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Hawaii Lawmakers Pass All-mail Elections, Automatic Recounts

Ryan Ozawa

HONOLULU — Hawaii lawmakers have passed bills instituting all-mail voting and automatic recounts for races with narrow victory margins, measures lawmakers hope will boost voter turnout and confidence in elections.

The House and Senate approved the measures Tuesday. The bills now go to the governor, who hasn't indicated whether he'll sign them.

One measure would have voters statewide cast ballots by mail starting with the 2020 primary. People would also have the option to cast ballots at a voter service center or drop off ballots at other central locations if they prefer.

Hawaii would join Oregon, Washington and Colorado with all-mail elections if the bill becomes law. California and Utah give counties the option to hold all-mail elections.

Sen. Karl Rhoads, a Democrat and the chairman of the Senate Judiciary Committee, said he believes the convenience of voting by mail will get more people to cast ballots.

"You don't have to skip work to do it, you don't have to take time off, you don't have to go out of your way. I think the net result will be a small bump in voter turnout," Rhoads said.

Hawaii's voter turnout is among the lowest in the nation. During last November's midterm general elections, 52.7 percent of registered voters cast ballots in the state.

Mail-in voting would have the added benefit of saving the state about $750,000 each election cycle because the state won't have to hire as many poll workers, Rhoads said.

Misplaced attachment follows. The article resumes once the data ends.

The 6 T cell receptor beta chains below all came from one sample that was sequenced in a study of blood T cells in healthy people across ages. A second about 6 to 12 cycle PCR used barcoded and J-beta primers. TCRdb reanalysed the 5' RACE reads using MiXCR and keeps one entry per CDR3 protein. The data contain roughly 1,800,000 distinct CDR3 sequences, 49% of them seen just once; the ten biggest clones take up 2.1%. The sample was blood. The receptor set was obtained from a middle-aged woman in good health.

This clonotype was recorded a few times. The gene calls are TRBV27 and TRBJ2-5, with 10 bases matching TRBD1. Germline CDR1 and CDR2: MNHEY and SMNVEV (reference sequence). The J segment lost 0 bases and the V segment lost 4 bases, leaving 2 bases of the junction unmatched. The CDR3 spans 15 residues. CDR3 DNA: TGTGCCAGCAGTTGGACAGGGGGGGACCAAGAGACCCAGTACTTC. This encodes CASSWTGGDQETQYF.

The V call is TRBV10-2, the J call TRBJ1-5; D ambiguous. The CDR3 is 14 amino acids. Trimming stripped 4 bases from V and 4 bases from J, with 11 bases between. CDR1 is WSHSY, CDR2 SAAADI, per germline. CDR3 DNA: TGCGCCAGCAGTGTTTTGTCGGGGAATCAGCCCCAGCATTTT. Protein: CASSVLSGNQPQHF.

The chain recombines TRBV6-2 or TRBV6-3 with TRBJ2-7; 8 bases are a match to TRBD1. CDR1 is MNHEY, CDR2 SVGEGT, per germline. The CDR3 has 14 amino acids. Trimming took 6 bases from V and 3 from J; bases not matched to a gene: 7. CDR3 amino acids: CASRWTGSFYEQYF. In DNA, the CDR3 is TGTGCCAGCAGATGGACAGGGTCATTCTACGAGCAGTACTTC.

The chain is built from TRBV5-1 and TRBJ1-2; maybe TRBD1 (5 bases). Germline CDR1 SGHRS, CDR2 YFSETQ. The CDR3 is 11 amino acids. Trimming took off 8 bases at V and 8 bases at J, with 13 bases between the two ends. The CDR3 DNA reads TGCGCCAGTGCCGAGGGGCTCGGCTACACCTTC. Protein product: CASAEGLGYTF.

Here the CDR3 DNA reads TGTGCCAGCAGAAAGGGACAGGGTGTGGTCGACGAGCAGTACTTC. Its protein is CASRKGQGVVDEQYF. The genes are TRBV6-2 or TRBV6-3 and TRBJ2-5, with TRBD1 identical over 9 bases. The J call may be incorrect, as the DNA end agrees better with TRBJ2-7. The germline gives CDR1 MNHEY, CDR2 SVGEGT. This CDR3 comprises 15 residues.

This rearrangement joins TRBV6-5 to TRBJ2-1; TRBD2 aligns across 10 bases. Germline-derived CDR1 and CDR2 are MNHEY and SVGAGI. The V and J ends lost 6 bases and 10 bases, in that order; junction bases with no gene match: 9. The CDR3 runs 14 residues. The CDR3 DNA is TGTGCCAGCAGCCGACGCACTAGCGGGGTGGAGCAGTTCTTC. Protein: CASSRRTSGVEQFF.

Another bill would require a recount when a victory margin is less than one hundred ballots or 0.25% of votes cast, whichever is greater. Twenty states and the District of Columbia already provide for automatic recounts.

"It just gives people more confidence that the vote was right," Rhoads said.

Recounts came to the forefront after the November election when the margin of victory in a Honolulu City Council race was just 22 votes, or 0.006% out of more than 36,000 ballots cast. A state Senate race was decided by 116 votes, or less than 0.01% of more than 12,000 cast.

Under existing law, a losing candidate or voter can request a recount, but recounts are seldom approved.

The state Supreme Court invalidated the city council race's outcome after determining elections officials collected mail-in ballots after 6 p.m. on Election Day when they weren't supposed to do so. This triggered a do-over election for that seat.

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